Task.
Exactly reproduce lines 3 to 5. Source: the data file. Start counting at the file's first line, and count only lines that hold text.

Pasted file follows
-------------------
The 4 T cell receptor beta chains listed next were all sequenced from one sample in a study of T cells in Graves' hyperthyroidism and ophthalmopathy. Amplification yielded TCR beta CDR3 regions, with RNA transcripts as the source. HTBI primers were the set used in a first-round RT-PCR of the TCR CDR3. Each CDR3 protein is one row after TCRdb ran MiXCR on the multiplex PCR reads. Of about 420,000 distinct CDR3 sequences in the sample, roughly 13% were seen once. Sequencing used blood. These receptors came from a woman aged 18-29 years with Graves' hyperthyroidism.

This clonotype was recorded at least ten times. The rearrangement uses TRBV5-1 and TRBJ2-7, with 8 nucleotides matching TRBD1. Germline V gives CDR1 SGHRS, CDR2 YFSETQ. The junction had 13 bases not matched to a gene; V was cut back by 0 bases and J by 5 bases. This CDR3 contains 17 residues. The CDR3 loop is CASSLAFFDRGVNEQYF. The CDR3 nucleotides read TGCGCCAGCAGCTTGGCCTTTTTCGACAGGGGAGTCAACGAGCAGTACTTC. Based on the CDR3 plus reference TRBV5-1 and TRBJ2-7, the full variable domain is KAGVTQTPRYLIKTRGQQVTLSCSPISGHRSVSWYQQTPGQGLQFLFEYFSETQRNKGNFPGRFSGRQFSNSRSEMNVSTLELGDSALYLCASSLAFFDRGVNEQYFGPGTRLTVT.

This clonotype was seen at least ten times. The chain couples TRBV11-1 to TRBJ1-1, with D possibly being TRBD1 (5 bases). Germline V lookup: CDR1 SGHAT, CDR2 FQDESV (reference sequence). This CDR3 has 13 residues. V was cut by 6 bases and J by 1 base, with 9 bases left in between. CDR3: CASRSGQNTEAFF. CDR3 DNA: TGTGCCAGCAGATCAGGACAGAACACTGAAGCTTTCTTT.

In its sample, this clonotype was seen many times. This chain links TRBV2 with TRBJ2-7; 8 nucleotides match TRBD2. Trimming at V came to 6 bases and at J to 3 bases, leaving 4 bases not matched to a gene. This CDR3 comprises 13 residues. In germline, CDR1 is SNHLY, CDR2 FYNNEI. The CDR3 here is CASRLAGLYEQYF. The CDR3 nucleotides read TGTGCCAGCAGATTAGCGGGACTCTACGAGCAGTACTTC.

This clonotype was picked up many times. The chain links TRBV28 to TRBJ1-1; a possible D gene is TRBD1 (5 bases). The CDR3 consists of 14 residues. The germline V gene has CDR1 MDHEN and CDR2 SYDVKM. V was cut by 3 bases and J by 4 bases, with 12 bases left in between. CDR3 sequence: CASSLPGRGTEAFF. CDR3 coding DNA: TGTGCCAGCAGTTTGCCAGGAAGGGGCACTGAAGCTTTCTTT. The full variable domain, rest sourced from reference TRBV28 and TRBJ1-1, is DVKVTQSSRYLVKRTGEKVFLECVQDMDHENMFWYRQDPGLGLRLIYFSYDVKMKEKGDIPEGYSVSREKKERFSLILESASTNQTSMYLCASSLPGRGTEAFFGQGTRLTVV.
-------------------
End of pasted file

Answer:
This clonotype was seen at least ten times. The chain couples TRBV11-1 to TRBJ1-1, with D possibly being TRBD1 (5 bases). Germline V lookup: CDR1 SGHAT, CDR2 FQDESV (reference sequence). This CDR3 has 13 residues. V was cut by 6 bases and J by 1 base, with 9 bases left in between. CDR3: CASRSGQNTEAFF. CDR3 DNA: TGTGCCAGCAGATCAGGACAGAACACTGAAGCTTTCTTT.

In its sample, this clonotype was seen many times. This chain links TRBV2 with TRBJ2-7; 8 nucleotides match TRBD2. Trimming at V came to 6 bases and at J to 3 bases, leaving 4 bases not matched to a gene. This CDR3 comprises 13 residues. In germline, CDR1 is SNHLY, CDR2 FYNNEI. The CDR3 here is CASRLAGLYEQYF. The CDR3 nucleotides read TGTGCCAGCAGATTAGCGGGACTCTACGAGCAGTACTTC.

This clonotype was picked up many times. The chain links TRBV28 to TRBJ1-1; a possible D gene is TRBD1 (5 bases). The CDR3 consists of 14 residues. The germline V gene has CDR1 MDHEN and CDR2 SYDVKM. V was cut by 3 bases and J by 4 bases, with 12 bases left in between. CDR3 sequence: CASSLPGRGTEAFF. CDR3 coding DNA: TGTGCCAGCAGTTTGCCAGGAAGGGGCACTGAAGCTTTCTTT. The full variable domain, rest sourced from reference TRBV28 and TRBJ1-1, is DVKVTQSSRYLVKRTGEKVFLECVQDMDHENMFWYRQDPGLGLRLIYFSYDVKMKEKGDIPEGYSVSREKKERFSLILESASTNQTSMYLCASSLPGRGTEAFFGQGTRLTVV.